Since Congress and the Federal Communication Commission deregulated broadcasting in the early 1980s, control of radio and TV stations has moved steadily into a handful of multinational corporations. During that same period, ownership of newspapers shifted from families to media giants, so that now there is almost no local ownership of papers in major markets.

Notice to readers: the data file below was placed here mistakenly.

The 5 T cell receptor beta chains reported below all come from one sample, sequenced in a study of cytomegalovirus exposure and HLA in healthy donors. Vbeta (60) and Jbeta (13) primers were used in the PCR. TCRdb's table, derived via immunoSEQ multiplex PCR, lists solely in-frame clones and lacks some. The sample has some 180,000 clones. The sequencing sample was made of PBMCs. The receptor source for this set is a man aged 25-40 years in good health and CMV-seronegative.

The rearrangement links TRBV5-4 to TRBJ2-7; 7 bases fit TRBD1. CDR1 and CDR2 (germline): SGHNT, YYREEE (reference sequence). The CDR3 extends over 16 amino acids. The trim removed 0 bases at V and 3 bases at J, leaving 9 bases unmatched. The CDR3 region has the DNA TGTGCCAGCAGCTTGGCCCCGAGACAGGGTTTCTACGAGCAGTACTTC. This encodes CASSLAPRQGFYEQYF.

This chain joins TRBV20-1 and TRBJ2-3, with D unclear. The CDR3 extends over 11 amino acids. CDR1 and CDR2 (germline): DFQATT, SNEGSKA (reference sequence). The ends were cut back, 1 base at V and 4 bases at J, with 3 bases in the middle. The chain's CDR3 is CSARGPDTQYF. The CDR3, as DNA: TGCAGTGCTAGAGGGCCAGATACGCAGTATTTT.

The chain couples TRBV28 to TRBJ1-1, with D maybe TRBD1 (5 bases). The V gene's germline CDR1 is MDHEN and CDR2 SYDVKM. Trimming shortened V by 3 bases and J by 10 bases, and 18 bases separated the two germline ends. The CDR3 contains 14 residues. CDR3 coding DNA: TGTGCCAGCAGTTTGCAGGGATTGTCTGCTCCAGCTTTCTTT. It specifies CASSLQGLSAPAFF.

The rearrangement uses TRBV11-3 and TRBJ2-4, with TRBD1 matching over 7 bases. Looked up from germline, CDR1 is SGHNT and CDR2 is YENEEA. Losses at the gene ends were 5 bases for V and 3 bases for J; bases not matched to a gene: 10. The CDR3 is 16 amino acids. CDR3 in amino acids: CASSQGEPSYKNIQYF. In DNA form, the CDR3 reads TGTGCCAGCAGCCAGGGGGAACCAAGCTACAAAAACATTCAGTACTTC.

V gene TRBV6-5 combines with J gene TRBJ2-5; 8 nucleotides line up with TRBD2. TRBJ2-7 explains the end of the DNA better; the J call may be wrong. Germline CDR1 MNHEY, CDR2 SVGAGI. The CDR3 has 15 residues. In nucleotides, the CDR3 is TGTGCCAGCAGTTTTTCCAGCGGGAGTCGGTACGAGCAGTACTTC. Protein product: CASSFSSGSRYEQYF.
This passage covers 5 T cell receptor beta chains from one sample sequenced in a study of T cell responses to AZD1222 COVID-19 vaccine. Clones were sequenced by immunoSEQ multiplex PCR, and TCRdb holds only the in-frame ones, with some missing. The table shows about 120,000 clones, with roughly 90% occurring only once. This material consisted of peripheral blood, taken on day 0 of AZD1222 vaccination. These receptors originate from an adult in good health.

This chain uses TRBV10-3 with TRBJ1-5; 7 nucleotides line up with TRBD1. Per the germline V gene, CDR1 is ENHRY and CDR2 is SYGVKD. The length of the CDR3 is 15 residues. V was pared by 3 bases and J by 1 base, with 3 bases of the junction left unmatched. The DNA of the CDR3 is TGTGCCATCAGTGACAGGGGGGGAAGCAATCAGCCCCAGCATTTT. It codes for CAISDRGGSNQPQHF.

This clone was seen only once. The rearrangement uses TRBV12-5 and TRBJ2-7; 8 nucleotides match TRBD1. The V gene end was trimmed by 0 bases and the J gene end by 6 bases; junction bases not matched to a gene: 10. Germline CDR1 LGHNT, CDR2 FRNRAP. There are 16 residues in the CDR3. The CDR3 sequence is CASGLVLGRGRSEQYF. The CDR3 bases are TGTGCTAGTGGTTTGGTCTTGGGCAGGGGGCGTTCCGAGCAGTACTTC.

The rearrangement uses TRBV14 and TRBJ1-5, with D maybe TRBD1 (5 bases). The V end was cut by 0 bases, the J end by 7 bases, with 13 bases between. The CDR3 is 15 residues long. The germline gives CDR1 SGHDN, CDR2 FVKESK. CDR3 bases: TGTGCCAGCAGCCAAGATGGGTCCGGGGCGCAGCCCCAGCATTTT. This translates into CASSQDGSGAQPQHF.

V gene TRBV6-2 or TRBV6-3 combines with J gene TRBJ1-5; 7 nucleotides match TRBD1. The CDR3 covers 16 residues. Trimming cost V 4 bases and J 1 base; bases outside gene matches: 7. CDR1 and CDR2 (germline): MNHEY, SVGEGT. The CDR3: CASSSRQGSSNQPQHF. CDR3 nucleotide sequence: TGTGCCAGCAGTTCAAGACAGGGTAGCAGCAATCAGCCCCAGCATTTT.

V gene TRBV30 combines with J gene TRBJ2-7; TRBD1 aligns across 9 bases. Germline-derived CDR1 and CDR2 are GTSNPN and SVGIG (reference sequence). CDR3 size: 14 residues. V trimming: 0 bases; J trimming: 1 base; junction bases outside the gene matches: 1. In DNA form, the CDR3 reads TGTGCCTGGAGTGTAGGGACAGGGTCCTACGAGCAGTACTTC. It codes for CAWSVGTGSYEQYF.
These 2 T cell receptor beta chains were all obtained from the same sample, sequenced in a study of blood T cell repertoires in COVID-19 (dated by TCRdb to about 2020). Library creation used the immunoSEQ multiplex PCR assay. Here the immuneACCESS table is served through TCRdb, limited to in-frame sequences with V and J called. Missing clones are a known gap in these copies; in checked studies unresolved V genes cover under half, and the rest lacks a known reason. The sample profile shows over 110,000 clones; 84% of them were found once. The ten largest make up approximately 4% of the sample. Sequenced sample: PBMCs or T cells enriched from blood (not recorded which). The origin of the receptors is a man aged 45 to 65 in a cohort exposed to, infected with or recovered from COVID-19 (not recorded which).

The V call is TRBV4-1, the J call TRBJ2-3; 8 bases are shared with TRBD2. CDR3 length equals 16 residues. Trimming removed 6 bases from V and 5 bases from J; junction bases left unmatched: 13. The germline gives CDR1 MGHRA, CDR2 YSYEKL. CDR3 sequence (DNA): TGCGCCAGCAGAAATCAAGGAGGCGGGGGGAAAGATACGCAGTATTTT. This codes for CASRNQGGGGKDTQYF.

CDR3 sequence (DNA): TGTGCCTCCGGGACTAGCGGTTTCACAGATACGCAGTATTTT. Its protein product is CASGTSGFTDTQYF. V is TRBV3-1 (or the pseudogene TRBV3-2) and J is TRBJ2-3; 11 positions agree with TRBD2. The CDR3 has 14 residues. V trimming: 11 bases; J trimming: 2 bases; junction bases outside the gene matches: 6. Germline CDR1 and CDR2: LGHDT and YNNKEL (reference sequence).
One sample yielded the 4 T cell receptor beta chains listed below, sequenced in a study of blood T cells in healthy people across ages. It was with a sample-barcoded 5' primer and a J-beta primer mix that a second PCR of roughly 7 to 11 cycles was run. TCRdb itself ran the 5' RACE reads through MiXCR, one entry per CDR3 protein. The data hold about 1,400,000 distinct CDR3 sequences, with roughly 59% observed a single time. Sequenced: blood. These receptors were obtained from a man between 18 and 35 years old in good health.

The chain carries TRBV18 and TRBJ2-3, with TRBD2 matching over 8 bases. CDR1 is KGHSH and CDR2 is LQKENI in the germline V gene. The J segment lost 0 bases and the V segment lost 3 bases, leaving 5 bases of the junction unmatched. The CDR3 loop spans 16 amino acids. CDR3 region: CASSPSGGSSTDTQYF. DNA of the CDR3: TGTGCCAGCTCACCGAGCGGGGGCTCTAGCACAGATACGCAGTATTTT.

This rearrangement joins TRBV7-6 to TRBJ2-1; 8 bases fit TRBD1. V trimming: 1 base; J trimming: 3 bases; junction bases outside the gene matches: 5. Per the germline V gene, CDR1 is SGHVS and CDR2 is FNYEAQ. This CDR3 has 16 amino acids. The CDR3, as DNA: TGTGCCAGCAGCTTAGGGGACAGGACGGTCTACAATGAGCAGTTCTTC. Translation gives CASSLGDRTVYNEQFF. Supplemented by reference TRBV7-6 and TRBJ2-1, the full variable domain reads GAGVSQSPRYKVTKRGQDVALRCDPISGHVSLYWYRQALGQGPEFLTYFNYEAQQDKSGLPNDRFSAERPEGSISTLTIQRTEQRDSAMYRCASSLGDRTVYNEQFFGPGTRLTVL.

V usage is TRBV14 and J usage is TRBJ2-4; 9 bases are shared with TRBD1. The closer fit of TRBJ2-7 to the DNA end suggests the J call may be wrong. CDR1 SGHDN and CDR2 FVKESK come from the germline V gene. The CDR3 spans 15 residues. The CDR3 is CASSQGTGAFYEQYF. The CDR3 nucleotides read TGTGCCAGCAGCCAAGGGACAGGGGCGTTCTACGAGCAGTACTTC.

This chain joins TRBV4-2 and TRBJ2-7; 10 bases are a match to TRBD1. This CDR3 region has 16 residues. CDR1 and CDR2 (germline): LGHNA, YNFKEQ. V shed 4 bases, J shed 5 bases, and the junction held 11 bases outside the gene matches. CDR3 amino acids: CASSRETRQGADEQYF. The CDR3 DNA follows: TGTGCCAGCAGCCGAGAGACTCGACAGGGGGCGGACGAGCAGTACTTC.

But the FCC has taken an action that holds considerable promise to open up communication in local communities. In January it issued a “Report and Order” creating low-power FM radio service whose purpose is “to create broadcasting opportunities for locally based organizations to serve their communities.” The proposal makes licenses available for more than 1,000 low-power FM radio stations—licenses that can be held only by local, community-based nonprofit entities; no commercial groups need apply. This is a landmark decision, one which can result in a significant democratizing of communication.